STEVE INSKEEP, host:
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Many economists think the recession is ending, which does not mean the pain is ending for people out of work. If this recession follows the pattern of the past, employment will improve only slowly. And right now, the government says long-term joblessness is at its highest level since the 1940s. That means about five million people have been out of work for more than half a year.
Some of them spoke with NPR's Frank Langfitt.
FRANK LANGFITT: Jaime Piner spent 23 years working as a cashier at a gas station in Maryland until he was laid off last year. Piner has been hunting for work ever since.
Mr. JAIME PINER: I've looking out around - when I get out through here, I go to some fast food company, try to see what I can get. Yeah, if I fill the application, but there's no job. I mean, if it's any, it's part time.
LANGFITT: I met Piner at Montgomery Works. It's an employment assistance office just North of Washington, D.C. Piner is 59 years old. He wears a gray suit, lavender shirt and matching tie. Piner doesn't have a job interview today. He just wants to be ready, but most businesses aren't hiring. And Piner doesn't blame them. He recalled asking the owner of a beer and wine store for a job recently.
Mr. PINER: He said, I would like to hire you, but look in my store. And it's true. You go in the store, like ghosts. It's nobody, just a cashier standing there or somebody stacking some stuff, or - but there's no customer.
LANGFITT: One reason people like Piner have been out of work so long is because consumer spending hasn't recovered. Last month, retail sales actually dipped .1 percent, according to the Commerce Department. Until they see real demand, most businesses don't want to start hiring. Another reason people can't find work is competition.
Mr. BRAD SECARUS: My name is Brad Secarus. I live in Bethesda. For the past eight years, I've worked in wholesale mortgage lending.
LANGFITT: Secarus lost his job in March. He's at Montgomery Works today to get help on his resume.
Unidentified Man: I have to ask you: Are you one of the bad guys?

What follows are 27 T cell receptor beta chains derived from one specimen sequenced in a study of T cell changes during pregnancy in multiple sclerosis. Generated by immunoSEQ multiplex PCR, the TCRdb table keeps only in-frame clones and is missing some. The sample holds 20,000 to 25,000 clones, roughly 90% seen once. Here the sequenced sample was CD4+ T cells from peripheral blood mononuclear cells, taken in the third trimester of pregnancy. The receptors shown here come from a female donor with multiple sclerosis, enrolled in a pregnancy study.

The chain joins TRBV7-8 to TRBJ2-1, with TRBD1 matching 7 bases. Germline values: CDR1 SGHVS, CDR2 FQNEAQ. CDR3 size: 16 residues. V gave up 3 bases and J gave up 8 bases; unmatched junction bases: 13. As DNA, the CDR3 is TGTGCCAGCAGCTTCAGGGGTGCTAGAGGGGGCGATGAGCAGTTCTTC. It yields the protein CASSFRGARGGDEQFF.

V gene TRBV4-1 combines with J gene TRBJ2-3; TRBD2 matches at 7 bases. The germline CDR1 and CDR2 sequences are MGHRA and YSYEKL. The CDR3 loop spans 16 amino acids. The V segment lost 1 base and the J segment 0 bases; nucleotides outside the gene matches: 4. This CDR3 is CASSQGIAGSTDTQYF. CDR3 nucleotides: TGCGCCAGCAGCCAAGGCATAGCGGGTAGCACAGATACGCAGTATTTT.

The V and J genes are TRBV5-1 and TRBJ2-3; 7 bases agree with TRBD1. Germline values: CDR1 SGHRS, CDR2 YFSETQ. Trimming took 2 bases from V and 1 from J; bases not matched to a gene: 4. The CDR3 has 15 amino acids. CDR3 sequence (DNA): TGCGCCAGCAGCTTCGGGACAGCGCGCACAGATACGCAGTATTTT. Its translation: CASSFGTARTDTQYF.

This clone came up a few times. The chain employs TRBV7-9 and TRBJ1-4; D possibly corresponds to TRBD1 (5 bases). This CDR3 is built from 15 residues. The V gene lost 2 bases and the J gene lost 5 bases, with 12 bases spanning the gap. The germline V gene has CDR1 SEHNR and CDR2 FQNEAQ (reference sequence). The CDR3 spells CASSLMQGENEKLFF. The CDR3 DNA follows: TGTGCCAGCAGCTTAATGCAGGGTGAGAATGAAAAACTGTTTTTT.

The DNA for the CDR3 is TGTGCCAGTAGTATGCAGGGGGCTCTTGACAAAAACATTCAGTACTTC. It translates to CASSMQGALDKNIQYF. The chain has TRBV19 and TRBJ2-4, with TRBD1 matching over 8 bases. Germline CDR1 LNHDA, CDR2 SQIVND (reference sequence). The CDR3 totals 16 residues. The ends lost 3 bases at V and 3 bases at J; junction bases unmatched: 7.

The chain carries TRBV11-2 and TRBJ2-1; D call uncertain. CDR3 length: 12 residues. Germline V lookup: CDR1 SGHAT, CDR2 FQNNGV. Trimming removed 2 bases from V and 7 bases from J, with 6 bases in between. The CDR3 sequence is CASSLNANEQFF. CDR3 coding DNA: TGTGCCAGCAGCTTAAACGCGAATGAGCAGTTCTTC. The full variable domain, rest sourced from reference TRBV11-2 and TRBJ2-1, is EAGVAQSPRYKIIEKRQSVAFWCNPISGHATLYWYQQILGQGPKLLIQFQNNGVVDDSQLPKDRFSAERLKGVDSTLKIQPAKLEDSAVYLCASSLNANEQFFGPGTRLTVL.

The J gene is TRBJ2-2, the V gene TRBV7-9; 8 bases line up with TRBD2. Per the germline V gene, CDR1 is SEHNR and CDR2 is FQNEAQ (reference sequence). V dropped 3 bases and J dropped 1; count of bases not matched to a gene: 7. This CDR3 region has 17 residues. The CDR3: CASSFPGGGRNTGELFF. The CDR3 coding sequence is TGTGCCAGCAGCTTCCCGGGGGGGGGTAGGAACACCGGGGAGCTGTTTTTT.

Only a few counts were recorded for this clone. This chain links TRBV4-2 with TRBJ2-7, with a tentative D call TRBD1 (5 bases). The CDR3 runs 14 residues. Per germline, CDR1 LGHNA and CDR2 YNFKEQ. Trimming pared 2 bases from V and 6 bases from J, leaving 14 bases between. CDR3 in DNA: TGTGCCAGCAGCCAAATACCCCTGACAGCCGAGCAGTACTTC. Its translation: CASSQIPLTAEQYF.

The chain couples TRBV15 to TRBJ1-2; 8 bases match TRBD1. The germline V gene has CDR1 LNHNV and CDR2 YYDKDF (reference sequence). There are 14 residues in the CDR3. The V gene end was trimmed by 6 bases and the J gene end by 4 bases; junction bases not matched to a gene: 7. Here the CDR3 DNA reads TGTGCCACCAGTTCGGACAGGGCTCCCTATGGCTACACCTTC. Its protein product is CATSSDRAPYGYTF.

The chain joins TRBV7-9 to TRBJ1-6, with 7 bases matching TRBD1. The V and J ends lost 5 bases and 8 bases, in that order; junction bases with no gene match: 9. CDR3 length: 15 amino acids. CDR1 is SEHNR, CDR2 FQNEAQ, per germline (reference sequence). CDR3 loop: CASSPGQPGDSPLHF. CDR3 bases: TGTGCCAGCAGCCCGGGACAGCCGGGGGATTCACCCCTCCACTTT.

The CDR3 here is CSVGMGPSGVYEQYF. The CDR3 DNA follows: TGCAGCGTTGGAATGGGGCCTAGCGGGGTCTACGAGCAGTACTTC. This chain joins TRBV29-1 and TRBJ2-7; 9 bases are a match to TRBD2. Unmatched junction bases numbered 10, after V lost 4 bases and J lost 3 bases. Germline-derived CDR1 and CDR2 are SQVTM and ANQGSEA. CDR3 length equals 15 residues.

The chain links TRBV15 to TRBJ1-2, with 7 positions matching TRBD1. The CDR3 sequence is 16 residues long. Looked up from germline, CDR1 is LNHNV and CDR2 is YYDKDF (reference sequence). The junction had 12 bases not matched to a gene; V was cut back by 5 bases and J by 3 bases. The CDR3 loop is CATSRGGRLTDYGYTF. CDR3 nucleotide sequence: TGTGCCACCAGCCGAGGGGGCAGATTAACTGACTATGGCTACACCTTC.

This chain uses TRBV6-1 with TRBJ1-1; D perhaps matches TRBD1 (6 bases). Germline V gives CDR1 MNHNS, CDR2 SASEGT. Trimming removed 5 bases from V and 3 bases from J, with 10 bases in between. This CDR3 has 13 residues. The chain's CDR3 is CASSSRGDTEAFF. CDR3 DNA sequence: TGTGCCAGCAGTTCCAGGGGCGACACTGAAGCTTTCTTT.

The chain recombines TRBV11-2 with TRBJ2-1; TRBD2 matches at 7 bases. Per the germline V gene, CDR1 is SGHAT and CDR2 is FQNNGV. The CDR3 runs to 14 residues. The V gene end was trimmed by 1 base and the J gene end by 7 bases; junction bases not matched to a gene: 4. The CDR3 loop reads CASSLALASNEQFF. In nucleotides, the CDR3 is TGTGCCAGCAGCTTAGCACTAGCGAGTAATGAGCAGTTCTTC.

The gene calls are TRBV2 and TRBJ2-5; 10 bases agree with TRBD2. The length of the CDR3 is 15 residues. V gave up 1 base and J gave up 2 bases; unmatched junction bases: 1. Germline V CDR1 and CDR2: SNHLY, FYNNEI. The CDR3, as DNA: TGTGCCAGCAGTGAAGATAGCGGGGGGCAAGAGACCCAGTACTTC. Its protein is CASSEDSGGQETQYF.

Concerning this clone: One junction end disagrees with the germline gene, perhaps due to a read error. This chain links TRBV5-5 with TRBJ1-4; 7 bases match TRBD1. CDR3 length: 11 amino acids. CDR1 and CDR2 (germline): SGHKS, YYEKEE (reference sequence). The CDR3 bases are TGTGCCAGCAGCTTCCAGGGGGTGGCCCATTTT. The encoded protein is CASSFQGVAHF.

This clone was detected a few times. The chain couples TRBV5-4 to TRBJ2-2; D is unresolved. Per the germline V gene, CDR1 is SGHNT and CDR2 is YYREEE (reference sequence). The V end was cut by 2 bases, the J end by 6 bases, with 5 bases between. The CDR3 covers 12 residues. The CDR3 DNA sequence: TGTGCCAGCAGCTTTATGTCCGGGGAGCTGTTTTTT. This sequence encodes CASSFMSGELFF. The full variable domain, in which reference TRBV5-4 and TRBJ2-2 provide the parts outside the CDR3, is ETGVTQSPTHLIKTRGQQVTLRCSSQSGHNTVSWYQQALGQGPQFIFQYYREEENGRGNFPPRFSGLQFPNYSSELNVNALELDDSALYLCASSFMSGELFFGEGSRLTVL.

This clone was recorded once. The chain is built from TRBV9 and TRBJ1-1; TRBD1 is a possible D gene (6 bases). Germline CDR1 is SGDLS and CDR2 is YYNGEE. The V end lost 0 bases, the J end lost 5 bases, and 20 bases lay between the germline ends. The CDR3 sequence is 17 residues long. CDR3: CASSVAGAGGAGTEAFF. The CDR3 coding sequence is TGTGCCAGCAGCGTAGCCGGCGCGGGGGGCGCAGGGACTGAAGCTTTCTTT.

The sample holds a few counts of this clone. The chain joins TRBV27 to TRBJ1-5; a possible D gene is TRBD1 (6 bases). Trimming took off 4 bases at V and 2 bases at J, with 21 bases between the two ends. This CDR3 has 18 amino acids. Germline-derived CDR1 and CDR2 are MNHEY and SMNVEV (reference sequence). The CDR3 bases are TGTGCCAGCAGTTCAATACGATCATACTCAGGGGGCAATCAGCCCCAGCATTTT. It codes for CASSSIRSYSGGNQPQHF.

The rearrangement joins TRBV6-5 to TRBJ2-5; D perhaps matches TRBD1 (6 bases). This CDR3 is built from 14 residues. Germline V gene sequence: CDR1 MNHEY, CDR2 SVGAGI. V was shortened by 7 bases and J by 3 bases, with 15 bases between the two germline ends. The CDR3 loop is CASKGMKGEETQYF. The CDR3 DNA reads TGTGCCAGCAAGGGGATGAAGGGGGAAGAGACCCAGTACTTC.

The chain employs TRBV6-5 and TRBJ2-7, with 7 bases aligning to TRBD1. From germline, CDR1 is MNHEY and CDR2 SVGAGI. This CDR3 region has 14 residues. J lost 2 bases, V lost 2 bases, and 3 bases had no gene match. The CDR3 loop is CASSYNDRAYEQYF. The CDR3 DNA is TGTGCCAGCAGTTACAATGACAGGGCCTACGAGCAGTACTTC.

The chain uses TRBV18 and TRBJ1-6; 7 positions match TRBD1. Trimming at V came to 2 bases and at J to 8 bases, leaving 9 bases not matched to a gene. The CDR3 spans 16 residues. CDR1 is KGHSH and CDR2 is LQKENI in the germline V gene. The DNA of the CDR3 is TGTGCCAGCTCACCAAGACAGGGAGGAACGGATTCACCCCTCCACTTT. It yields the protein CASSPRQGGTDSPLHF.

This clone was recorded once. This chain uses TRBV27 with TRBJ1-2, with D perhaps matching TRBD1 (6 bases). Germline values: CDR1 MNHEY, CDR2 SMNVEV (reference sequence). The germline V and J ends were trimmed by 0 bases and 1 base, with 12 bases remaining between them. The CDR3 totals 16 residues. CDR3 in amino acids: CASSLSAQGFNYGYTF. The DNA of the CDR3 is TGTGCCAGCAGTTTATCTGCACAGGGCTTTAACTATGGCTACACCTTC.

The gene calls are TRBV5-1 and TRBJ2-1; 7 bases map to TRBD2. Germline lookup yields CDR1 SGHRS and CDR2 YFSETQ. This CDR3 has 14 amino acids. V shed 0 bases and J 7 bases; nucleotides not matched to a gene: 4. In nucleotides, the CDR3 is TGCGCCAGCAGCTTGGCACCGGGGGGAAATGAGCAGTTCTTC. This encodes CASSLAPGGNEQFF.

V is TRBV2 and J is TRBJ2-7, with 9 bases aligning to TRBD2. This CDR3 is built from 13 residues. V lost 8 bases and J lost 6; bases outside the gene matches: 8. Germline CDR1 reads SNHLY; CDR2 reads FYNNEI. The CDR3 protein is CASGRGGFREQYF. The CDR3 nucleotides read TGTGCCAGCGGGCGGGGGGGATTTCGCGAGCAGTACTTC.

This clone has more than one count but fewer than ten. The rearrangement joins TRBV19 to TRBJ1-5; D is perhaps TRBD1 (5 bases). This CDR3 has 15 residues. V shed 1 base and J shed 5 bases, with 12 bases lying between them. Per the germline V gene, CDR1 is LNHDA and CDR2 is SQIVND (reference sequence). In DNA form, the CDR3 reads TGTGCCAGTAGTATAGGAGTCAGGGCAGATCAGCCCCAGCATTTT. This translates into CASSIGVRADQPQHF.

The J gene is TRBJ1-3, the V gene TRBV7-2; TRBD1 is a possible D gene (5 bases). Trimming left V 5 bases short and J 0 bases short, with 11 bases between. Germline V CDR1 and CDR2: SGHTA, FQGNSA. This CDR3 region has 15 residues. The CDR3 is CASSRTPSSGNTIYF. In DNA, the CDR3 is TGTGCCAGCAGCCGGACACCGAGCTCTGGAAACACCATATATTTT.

Mr. SECARUS: I'm not one of the bad guys.
LANGFITT: Secarus insists he never dealt in subprime, but that hasn't made his job search any easier.
Mr. SECARUS: I've applied for, gosh, hundreds of sales jobs. I've kind of been blast emailing my resume out, hoping to get a response from anybody. And they're so overwhelmed with resumes coming through the door that they're, you know, if you don't have a standout resume, you're probably not getting a call back.
LANGFITT: Andy Stettner says numbers like that are typical of today's labor market. Stettner is deputy director of the National Employment Law Project, which helps low-wage workers.
Mr. ANDY STETTNER (Deputy Director, National Employment Law Project): There are six jobless workers for every job opening, so it's a game of musical chairs that most unemployed workers can't win.
LANGFITT: Such long odds are frustrating. Fred Quiroga is a resource specialist at the Montgomery Works office. As unemployment drags on, some people are running out of their government benefits and taking it out on others. Quiroga recalled one woman pushing another out of the way to get to a computer.
Mr. FRED QUIROGA (Resource Specialist, Montgomery Works Office): In the last month, we had to call the security guard a couple of times.
LANGFITT: And had you ever had to do that much before?
Mr. QUIROGA: No, no. Before it was nice, completely focused.
LANGFITT: After the recession, many jobs will return. But some won't, especially in sectors that are going through structural change, such as mortgage finance, the auto industry and high tech. That will make it even tougher for people to get back into those fields. Marissa Rivero is a software developer. In January, her job was outsourced to Asia.
Ms. MARISSA RIVERO (Software Developer): We have a big office in the Philippines, and, you know, the hiring is there.
LANGFITT: Where are you from, originally?
Ms. RIVERO: From the Philippines.
(Soundbite of laughter)
LANGFITT: Rivero came to the United States in the 1980s. She built a nice life for herself and her 14-year-old daughter. Now, it seems to be slipping away.
Ms. RIVERO: Well, it's hard to, you know, lose a job and restart all over again.
LANGFITT: She's 50 now. Rivero worries her field may be passing her by.
Are you afraid at all that there may not be a job out there for you?
Ms. RIVERO: Sometimes, yes, but not the job that I want, because it's already outsourced somewhere in another country wherein they are younger and probably more, you know, quicker.
LANGFITT: Rivero knows it could take months to find work. So she's exploring something new: a government job. In the toughest labor market in decades, Rivero says government work would provide what she needs most: stability.
Frank Langfitt, NPR News, Washington.
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